118. More money needs to be spent on public-sector food and farming research in the UK. The long-term nature of returns from research means that this money needs to be committed without delay. We urge Defra, the Government's Chief Scientific Adviser, and the BBSRC to continue to make the case for increased investment in food and farming research, using new structures such as the Food Research Sub-Group to convey their arguments in a co-ordinated and coherent way.


119. There was concern that the existing food and farming budget was not being spent on the "right" projects, which in this context means projects that will enhance the security of the UK's and the world's food supplies. There were two slightly different, although related, arguments. The first was concerned with the balance between basic and applied research. According to The Frascati Manual: Proposed Standard Practice for Surveys on Research and Experimental Development, which is published by the Organisation for Economic Co-operation and Development, basic and applied research are defined as follows:

    Basic Research: Basic Research is experimental or theoretical work undertaken primarily to acquire new knowledge of the underlying foundations of phenomena and observable facts, without any particular application or use in view.

    Applied Research: Applied Research is also original investigation in order to acquire new knowledge. It is, however, directed primarily towards a specific practical aim or objective.[187]

The submission from the Tenant Farmers Association was one of many that commented on the Government's withdrawal from applied research and the importance of such research to addressing the UK's future food needs.[188] When we asked Professor Beddington whether the public sector had got the right balance between "blue skies" research and practical research, he replied: "My instinct is that the balance is wrong, but it needs clearly to be examined and debated."[189] He commented that it was the sort of matter that the Food Research Sub-Group could explore. Dr Donal Murphy-Bokern commented that there was a need to restore parity of esteem for applied research. He stated: "In the UK, a researcher who addresses questions of practical significance to wider society is usually regarded as less able or less worthy of peer recognition than one who addresses research questions defined by him/herself or by scientific peers."[190]

120. The second argument was concerned specifically with Defra's research priorities. Bill Clark of Rothamsted Research commented: "in the last five, ten years, Defra's policies have not been about production and production-orientated research just was not done. As a result of that, we have lost the expertise."[191] This is another area where Hilary Benn's statement about British agriculture producing as much food as possible needs to filter through into action. If Defra really does want UK agriculture to produce as much food as possible, it must ensure that the research it commissions reflects this. Dr Murphy-Bokern, who used to work at Defra and was involved in the development and management of its agricultural research programme between 1999 and 2007, drew our attention to the effect of changes that Defra had made to the management of its research in recent years. He explained that the task of setting research priorities had been increasingly handed over to policy teams within Defra and commented: "The direct coupling of research programmes with individual policies means that the flap of a butterfly's wing in policy development or even just in the way policy is communicated by ministers can cause a storm in research prioritisation."[192] This is worrying giving the long-term nature of the challenges involved in securing food supplies. The focus of public sector food and farming research should be on increasing production sustainably and on realising benefits to the consumer and to the environment across the whole of the food chain. Defra should develop a long-term strategic research agenda, overseen by its Chief Scientific Adviser, rather than allowing its research priorities to be determined wholly or largely by policy teams. Such an approach must reflect both the potential of UK agriculture, and the threats it faces from pests, diseases and climate change.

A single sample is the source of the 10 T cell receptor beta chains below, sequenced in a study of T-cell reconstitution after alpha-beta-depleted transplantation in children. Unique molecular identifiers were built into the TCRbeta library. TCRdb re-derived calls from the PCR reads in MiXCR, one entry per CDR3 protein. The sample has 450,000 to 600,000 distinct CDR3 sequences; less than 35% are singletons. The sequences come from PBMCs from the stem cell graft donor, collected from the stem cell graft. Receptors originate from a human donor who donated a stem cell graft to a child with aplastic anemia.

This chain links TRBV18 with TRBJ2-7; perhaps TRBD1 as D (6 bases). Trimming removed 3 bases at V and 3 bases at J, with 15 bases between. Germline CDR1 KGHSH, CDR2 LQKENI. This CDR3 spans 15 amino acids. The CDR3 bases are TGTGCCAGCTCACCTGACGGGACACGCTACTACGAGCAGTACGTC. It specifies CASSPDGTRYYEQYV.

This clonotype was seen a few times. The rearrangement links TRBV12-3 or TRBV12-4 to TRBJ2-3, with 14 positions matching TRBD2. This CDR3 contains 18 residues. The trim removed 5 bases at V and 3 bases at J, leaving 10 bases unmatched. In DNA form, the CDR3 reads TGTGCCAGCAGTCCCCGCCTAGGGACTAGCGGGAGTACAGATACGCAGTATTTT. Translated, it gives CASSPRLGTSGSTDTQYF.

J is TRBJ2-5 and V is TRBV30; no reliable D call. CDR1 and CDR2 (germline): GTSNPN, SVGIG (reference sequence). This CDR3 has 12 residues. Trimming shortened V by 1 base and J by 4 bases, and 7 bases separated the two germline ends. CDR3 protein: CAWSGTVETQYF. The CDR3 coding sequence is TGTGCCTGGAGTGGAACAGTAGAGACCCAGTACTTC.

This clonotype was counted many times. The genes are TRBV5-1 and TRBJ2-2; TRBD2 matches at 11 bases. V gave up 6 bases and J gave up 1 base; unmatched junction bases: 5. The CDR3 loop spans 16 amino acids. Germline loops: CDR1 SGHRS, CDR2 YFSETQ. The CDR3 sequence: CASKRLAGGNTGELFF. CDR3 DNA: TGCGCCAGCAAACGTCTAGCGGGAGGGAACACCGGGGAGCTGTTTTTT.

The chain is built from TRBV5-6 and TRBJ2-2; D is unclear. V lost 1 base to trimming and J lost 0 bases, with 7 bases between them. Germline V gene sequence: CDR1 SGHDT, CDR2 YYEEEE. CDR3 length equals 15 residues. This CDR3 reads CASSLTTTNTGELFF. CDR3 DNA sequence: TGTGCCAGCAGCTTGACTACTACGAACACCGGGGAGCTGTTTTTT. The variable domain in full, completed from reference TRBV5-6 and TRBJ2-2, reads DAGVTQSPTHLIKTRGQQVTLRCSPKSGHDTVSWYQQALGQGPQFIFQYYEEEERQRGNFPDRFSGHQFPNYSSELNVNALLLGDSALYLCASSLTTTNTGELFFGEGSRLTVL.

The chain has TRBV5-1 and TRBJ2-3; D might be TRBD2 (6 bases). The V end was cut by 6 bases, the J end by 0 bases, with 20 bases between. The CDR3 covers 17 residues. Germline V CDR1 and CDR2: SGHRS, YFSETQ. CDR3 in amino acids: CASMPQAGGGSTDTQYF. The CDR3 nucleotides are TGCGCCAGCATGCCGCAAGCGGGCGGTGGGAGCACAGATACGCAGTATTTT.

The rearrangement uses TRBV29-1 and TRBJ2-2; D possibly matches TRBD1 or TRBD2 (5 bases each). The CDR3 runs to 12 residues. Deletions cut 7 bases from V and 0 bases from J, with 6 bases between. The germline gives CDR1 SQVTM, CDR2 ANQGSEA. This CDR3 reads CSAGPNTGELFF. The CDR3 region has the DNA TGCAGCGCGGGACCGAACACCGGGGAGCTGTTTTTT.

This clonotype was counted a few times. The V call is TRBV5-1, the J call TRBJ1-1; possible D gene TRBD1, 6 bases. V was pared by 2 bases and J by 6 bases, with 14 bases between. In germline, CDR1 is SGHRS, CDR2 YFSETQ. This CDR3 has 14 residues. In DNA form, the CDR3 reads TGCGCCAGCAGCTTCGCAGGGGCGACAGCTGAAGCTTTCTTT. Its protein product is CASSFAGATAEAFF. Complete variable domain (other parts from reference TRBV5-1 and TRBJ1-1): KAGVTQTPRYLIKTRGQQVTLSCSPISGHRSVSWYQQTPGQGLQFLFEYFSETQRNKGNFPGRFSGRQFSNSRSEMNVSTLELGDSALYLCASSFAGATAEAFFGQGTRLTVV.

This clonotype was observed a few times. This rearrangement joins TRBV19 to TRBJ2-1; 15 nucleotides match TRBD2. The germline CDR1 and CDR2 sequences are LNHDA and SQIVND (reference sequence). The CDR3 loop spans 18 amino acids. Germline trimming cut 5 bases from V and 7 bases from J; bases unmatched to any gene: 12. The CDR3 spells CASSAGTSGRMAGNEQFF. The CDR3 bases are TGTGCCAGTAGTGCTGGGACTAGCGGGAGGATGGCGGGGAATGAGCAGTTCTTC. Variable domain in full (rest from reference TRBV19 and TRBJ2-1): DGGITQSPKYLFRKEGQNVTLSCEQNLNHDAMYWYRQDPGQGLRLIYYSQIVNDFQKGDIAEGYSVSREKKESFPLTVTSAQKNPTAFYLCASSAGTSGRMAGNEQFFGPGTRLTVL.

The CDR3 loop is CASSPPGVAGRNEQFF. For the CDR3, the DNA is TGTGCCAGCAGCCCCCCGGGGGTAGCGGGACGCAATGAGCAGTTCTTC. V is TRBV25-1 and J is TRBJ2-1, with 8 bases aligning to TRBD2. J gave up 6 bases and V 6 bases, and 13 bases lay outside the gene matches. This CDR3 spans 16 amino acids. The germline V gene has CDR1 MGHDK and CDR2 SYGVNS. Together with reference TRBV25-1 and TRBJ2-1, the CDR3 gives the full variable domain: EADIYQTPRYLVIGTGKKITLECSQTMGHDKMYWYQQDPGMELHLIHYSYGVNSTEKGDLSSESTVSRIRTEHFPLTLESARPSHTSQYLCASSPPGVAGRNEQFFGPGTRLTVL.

Research into genetically modified organisms

121. One area of research that elicited widely different views was genetic modification. On the one hand, Professor Beddington commented: "Proponents of GM who claim it is the only answer, I believe, are incorrect, but it may well be part of an answer to a number of very difficult problems".[193] He emphasised that it was not a matter of thinking that GM technology was either "good or bad", but a question of whether GM technology could solve the problem. He added: "If it can solve the problem, we need to be thinking about it."[194] He agreed that one of the reasons for uncertainty about GM technology was that there was "some distrust of the large corporations that were involved in it". This point was also made by Peter Kendall, the President of the NFU, who stated that if the Government was more involved in the GM debate "there might be less cynicism and less ability to say this is all about the private sector chasing short-term greed at the expense of the wider environment".[195]

122. At the other end of the spectrum from the views expressed about the potential benefits of GM technology, were the views of Anthony Jackson, who commented:

    It is still amazing that after a quarter of a century of failure some people still seem to need to peddle the nonsense that GM crops can play any part in solving any of the problems that we have concerning food and farming.[196]

The Soil Association also expressed strong opposition to GM technology, citing as reasons the technology's "inherent uncertainty" and "inherent risk".[197] When we asked Defra its views on GM technology, Hilary Benn commented that the Government was responsible for addressing two questions: "one, is food produced by GM safe to eat, and I know of no evidence that it is not, and, secondly, is it safe to 'grow', in other words what is the environmental impact of it?" He added that "in order to be able to answer the second question you need to be able to do trials" and said that it was "a source of real frustration to me and to others that there are some who do not want to allow us even to find the answer to the question".[198]